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Disagreeing over Neurodiversity

Milton, Damian (2019) Disagreeing over Neurodiversity. Psychologist, 32 . p. 8. ISSN 0952-8229. (KAR id:77891)


The term neurodiversity was coined by the Australian Sociologist Judy Singer more than twenty years ago. Singer’s own views regarding neurodiversity have developed since this time, yet were initially based on the principle of biodiversity and the stating of a ‘brute fact’ of the diversity of embodied experiences, and not viewed as a ‘good or bad’ thing as such. Over time growing numbers of people, particularly autistic activists identified as proponents of the ‘neurodiversity movement’ or variations of what has been referred to as the ‘neurodiversity paradigm’. The neurodiversity movement has been conceptualised in different ways, but largely refers to the promotion of civil rights for ‘neuro-minority’ or ‘neurodivergent’ populations (as sometimes referred to). Perhaps what causes the most controversy (and also misunderstanding) has been on the notion of the ‘neurodiversity paradigm’. Variations of which often work with variations of a social or post-social model of disability, promoting participation and experiential knowledge.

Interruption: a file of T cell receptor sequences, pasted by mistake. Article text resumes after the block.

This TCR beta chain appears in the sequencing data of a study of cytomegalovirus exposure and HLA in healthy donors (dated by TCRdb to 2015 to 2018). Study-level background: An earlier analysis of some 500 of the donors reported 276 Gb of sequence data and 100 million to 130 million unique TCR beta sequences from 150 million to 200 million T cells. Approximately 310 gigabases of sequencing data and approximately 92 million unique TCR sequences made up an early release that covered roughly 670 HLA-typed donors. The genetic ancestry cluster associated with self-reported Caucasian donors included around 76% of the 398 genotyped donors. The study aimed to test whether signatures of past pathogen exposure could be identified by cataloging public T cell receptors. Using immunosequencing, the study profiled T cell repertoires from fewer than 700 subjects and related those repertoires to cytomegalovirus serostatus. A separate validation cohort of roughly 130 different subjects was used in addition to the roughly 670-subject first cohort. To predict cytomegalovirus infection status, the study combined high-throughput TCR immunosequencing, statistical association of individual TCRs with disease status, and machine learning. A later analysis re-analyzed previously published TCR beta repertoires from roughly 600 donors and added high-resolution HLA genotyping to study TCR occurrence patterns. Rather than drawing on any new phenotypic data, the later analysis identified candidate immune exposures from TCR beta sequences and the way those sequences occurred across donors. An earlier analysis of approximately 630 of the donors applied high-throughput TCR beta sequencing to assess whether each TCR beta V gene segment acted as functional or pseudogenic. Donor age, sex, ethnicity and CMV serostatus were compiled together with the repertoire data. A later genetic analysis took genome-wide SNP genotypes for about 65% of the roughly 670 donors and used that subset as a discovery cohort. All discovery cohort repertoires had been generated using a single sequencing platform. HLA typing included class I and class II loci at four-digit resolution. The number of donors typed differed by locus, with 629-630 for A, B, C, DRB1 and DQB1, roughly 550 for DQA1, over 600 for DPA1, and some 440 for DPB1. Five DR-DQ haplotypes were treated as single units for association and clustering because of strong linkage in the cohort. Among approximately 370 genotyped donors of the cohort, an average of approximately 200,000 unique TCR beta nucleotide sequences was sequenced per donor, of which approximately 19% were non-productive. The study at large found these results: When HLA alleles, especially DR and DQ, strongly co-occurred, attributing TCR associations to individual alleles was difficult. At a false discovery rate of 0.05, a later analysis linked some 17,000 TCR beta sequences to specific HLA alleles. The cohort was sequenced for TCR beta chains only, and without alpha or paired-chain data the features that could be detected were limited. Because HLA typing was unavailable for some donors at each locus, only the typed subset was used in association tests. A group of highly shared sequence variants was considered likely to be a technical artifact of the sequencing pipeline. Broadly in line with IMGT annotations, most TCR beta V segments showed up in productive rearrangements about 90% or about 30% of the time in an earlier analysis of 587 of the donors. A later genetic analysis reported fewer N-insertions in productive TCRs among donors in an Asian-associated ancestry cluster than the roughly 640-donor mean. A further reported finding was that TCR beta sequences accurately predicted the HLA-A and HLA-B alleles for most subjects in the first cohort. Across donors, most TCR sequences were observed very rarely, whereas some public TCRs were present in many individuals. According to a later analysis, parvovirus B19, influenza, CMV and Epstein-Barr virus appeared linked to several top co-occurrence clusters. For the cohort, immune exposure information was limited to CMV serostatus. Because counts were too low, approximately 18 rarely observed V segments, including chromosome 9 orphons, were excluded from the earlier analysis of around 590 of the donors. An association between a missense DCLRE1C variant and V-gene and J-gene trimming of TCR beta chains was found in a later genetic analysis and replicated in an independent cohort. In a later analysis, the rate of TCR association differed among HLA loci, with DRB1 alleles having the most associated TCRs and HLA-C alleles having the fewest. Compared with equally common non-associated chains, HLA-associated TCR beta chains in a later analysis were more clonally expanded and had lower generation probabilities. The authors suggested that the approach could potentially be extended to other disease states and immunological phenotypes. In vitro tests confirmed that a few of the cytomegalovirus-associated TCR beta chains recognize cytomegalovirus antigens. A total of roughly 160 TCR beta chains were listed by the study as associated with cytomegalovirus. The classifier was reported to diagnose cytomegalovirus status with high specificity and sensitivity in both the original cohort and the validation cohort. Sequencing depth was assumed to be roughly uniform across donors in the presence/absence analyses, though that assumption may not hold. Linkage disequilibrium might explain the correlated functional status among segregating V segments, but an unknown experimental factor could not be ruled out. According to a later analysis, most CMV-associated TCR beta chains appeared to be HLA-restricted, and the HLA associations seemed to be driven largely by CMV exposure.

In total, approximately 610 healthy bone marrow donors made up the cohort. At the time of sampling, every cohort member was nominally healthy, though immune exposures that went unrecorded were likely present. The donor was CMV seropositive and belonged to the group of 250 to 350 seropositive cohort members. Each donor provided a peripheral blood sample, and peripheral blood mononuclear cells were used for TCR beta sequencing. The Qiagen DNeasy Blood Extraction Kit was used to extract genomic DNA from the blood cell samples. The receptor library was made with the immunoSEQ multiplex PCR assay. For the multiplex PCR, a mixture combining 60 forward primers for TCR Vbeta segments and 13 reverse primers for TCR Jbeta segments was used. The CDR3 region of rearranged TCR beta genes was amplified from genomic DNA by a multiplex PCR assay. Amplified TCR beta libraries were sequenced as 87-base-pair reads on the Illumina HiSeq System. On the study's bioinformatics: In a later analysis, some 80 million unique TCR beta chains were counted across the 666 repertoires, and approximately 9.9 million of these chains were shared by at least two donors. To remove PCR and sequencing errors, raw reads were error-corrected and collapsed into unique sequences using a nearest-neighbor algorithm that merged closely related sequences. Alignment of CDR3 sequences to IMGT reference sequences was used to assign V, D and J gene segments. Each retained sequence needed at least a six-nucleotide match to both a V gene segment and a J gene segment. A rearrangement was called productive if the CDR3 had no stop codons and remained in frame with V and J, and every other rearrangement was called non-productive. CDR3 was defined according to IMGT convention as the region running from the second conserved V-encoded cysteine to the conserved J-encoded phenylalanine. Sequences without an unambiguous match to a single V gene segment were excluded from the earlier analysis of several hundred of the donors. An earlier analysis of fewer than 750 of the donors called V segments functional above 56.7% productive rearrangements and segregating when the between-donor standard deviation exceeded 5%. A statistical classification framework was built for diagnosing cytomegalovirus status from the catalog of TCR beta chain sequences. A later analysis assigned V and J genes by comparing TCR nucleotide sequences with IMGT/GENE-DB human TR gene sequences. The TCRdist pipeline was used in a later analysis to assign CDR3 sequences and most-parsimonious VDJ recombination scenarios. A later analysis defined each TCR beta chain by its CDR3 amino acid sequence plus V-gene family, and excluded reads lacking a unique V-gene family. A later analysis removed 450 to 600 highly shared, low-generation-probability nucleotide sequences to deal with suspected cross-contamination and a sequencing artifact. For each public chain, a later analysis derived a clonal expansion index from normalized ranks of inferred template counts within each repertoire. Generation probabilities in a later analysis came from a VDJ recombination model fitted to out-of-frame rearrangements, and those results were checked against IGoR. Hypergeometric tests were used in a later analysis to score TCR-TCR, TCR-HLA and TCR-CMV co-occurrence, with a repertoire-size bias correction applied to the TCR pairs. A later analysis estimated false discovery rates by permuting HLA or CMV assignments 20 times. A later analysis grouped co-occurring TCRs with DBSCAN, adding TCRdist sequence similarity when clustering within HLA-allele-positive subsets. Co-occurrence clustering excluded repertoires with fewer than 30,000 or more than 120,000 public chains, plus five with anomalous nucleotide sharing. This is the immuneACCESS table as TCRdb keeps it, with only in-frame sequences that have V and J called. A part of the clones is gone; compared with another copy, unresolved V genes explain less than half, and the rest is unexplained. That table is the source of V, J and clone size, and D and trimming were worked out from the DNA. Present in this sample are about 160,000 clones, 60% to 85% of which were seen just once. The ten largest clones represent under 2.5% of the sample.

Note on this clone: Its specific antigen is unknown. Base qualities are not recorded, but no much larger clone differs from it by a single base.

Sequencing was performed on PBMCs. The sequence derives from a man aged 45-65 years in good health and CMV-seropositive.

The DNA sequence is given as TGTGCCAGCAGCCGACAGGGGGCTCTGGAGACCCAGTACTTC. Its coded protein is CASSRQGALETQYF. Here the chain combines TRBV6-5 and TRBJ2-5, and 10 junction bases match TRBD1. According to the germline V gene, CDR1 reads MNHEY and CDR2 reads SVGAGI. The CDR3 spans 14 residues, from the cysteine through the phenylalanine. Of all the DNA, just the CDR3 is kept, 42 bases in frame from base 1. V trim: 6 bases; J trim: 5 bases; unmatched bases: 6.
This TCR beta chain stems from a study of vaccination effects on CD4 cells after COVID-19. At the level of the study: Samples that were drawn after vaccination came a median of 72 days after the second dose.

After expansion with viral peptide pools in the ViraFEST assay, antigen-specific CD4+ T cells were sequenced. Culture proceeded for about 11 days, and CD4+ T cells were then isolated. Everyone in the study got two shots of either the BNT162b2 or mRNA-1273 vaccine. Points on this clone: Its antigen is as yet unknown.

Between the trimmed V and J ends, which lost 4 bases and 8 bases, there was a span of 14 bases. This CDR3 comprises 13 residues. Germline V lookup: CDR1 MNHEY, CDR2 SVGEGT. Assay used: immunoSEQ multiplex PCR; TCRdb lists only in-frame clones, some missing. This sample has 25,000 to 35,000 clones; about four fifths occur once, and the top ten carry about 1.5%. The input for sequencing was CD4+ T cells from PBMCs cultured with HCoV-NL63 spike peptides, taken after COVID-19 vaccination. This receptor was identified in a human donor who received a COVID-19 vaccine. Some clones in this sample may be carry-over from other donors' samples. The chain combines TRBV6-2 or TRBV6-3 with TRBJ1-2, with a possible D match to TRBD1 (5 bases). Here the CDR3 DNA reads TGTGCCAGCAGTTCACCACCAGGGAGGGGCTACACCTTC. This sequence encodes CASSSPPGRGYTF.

Item Type: Article
Uncontrolled keywords: Neurodiversity, Autism, Participation
Subjects: B Philosophy. Psychology. Religion > BF Psychology
Divisions: Divisions > Division for the Study of Law, Society and Social Justice > School of Social Policy, Sociology and Social Research > Tizard
Depositing User: Damian Milton
Date Deposited: 26 Oct 2019 14:20 UTC
Last Modified: 16 Feb 2021 14:08 UTC
Resource URI: (The current URI for this page, for reference purposes)

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